Rising from the desert landscape what will be the world’s tallest solar thermal tower.
It is still under construction 250 meters high in the Negev Desert.
The project is made up of three plots, with a fourth planned for the future, each with a different solar technology. The centerpiece is the solar tower.
Encircling it are 50,000 mirrors, known as heliostats, sitting just above the dusty earth in a shimmering blanket of glass with a 1-square-kilometer reflective surface stretched out over more than 3 square kilometers of land.
“Our power station is what’s called concentrated solar power which means we have 50,000 mirrors called heliostats, with a million sq. meters of reflective surface concentrating all of the sunlight on to the solar tower right behind me.
‘The solar tower behind me will ultimately be 250 meters tall, the tallest solar tower in the world, and at the top of it will be located our boiler, which collects the sun’s rays and converts them, heats water to steam, to turn the turbine in a conventional power plant,” explained Eran Gartner CEO, Megalim Power Ltd.
When it is completed Israel’s Electricity Authority says the solar thermal power station should be able to provide enough power for around five percent of the state’s population.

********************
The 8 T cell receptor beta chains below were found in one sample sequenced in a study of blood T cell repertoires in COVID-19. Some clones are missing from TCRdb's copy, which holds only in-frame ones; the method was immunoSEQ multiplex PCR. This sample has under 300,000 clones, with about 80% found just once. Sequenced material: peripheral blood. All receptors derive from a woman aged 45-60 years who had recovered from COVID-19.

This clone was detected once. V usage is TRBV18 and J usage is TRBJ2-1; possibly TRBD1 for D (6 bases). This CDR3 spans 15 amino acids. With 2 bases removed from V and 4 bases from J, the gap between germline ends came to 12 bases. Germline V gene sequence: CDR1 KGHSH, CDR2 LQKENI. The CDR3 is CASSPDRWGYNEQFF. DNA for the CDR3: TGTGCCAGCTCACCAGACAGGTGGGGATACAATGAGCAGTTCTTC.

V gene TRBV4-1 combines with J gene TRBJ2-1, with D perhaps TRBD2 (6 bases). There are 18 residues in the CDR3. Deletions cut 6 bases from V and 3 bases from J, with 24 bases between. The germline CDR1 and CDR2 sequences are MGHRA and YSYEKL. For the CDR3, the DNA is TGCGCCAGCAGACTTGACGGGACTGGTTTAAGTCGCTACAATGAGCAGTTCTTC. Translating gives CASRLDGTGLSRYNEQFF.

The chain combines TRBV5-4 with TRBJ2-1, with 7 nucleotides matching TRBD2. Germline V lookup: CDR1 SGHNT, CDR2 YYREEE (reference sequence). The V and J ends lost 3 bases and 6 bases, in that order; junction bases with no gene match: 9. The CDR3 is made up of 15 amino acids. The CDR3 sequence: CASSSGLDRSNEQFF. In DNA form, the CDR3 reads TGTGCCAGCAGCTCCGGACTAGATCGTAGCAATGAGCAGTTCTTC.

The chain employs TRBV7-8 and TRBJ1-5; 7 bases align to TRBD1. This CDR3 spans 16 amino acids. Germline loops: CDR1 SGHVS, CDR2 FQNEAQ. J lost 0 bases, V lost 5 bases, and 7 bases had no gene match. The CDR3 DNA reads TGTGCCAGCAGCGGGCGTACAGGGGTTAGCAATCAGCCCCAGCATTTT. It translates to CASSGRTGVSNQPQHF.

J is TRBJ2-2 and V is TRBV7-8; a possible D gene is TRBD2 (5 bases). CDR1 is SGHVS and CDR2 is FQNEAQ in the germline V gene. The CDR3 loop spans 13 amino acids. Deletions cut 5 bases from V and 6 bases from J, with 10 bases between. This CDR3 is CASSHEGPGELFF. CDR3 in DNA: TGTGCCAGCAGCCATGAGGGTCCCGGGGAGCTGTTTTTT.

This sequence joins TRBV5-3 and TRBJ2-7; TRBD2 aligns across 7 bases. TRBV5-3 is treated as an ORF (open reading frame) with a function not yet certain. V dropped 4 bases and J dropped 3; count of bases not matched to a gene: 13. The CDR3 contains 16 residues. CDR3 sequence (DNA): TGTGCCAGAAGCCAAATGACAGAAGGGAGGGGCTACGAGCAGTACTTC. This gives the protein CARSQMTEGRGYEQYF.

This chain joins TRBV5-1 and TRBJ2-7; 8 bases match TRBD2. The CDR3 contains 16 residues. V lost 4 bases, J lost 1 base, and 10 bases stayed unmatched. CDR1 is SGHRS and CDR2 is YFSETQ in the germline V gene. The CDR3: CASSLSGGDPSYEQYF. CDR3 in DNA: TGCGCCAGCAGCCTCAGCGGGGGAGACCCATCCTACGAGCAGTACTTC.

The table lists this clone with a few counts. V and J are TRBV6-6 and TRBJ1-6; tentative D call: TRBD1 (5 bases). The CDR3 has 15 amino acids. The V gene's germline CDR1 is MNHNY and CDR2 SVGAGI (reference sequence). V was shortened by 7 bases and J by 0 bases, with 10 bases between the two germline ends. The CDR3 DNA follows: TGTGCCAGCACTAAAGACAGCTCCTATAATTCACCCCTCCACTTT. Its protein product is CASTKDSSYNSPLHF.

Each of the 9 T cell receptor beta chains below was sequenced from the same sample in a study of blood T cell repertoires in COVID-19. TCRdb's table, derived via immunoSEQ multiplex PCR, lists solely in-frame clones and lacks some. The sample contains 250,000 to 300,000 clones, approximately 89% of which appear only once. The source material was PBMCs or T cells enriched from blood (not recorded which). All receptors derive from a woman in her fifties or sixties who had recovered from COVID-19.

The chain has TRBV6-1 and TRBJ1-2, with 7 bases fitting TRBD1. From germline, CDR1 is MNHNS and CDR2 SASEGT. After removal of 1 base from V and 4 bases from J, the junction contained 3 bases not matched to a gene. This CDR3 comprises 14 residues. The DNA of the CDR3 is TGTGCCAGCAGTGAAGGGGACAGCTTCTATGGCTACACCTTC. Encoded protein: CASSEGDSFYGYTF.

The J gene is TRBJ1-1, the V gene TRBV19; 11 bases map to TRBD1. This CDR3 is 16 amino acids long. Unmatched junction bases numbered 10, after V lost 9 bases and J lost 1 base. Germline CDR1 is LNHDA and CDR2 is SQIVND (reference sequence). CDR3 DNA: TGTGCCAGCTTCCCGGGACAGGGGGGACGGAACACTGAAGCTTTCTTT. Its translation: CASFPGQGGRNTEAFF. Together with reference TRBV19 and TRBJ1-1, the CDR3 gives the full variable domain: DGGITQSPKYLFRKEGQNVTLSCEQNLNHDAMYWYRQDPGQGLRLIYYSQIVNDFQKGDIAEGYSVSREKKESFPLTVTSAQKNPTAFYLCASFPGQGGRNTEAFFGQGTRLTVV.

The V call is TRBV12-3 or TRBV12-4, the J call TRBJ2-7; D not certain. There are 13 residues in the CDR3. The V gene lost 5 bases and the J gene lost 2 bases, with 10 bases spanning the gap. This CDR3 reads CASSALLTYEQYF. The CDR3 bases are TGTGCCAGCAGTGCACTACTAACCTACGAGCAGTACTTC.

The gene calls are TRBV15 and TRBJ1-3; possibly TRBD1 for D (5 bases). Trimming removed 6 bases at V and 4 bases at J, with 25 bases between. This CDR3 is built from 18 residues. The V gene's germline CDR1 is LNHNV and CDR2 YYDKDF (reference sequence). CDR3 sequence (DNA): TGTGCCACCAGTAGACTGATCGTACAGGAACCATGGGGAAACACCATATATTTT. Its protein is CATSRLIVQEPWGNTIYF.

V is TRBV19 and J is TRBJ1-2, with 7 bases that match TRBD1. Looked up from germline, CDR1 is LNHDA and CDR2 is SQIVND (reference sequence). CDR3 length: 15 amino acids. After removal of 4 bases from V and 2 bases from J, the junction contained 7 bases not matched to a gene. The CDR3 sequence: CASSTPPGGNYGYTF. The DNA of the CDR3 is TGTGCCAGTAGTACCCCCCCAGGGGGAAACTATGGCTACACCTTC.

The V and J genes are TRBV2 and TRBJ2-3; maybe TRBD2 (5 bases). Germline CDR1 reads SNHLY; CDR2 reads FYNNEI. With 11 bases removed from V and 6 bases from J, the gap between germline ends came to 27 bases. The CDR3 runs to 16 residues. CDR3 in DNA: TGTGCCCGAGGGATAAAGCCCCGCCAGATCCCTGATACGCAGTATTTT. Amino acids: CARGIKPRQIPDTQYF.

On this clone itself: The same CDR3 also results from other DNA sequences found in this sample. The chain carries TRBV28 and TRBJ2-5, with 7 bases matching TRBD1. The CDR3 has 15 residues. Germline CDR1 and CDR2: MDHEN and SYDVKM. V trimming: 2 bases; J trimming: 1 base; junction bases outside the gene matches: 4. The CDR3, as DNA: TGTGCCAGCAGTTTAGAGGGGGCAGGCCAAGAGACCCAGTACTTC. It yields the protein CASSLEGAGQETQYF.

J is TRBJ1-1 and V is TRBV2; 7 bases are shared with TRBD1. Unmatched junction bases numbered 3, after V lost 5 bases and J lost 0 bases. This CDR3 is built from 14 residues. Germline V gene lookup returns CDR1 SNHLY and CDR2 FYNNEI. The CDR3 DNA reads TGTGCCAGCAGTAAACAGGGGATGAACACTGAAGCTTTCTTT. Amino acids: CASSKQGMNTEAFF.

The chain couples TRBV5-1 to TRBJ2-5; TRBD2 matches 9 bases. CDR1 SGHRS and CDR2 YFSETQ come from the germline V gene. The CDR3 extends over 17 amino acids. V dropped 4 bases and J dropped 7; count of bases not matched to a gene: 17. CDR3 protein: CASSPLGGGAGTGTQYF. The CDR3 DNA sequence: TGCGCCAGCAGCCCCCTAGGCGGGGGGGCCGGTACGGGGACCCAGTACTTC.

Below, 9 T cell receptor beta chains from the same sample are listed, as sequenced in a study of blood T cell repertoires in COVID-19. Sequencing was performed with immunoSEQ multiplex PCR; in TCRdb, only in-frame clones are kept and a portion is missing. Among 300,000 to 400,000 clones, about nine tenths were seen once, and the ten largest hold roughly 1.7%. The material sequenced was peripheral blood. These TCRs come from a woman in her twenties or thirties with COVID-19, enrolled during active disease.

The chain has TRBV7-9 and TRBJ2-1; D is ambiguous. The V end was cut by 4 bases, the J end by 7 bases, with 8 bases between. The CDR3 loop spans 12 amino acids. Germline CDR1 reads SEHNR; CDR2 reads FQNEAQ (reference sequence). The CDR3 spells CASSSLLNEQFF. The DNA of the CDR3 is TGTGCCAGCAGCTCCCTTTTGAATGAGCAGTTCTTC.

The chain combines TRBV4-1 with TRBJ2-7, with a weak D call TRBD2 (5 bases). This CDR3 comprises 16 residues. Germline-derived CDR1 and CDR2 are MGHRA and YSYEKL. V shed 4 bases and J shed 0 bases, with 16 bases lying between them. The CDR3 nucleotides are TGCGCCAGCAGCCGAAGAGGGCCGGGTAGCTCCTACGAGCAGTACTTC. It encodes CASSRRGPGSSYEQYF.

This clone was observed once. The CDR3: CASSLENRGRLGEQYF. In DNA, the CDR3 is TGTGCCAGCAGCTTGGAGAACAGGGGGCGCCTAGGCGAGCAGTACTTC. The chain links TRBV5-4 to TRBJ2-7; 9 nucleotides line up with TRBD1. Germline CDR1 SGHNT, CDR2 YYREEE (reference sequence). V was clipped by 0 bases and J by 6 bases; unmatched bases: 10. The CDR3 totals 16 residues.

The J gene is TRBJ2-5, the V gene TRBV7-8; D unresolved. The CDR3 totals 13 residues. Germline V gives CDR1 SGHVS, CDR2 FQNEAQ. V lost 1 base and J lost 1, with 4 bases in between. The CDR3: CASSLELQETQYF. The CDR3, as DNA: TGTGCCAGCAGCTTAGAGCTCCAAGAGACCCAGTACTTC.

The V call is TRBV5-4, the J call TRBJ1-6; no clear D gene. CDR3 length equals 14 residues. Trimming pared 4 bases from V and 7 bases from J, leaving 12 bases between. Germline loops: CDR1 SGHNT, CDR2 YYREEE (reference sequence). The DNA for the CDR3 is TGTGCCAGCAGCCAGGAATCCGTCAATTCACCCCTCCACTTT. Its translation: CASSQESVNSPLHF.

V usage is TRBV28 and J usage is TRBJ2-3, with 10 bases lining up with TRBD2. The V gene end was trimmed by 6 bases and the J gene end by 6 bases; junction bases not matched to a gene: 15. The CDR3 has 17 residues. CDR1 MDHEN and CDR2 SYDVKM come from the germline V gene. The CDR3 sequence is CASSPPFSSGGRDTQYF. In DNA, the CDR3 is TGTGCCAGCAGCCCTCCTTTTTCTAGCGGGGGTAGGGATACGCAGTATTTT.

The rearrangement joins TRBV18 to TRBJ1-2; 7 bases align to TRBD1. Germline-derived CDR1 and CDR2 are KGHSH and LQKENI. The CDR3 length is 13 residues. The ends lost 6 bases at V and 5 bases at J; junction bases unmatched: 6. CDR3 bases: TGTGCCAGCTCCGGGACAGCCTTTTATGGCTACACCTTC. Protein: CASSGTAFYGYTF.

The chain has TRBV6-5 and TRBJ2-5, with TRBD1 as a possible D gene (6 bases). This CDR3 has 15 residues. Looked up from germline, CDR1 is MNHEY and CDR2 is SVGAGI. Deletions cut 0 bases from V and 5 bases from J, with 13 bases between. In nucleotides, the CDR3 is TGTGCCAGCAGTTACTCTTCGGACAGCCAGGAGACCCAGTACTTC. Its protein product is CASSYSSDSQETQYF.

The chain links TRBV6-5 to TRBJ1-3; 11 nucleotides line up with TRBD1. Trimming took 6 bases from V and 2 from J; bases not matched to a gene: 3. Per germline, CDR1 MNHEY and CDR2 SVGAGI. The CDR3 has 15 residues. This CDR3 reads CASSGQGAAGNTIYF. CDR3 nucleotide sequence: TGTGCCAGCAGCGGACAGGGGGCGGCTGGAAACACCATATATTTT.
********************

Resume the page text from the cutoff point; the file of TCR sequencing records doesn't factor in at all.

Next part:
The height of the tower is in direct proportion to the amount of land which the state signed over to the project. The panels were squeezed together and the closer together they are, the taller the tower needs to be.
“The reason our tower is the tallest tower in the world is not that we were seeking to break any world records, but because of the density of the solar field.
‘The closer we put all the heliostats together the taller the tower needs to be, so there is no interference between rows and rows of mirrors. The State of Israel wanted us to get a maximum utilisation of land in terms of electricity per unit of land and that’s the reason that tower has grown that height,” added Eran Gartner.
Israel has developed some of the world’s most advanced solar energy equipment and enjoys a nearly endless supply of sunshine, but the country lags behind in putting solar power on tap
Israeli companies, frustrated by government bureaucracy, have often taken their expertise abroad.
Countries with cooler climates like Germany have outpaced Israel in renewable energy development. The comparative figures are far apart according to one expert.
“Compared to countries such as Germany whose renewable resources , renewable energies, 35% of its entire energy mix , here in Israel we’re still at 2.5% of renewable energies.
‘So while we have seen significant steps in recent times regarding the bureaucracy about solar energy Israel’s government hasn’t really been pushing enough to reach its small goals regarding solar energy,” Leehee Goldenberg, director of the department of economy and environment at Israel Union Environmental Defense pointed out.
But with the goal of generating 10 percent of its energy from renewable sources by 2020 and the addition of the solar mega-project, a future powered by renewable energy may lie ahead, believe some.
The discovery of natural gas deposits off Israel’s shores has shifted its course and Israel now gets 70 percent of its energy from the resource.
And recent legislation has provided incentives for Israelis wanting to install solar panels on their roofs.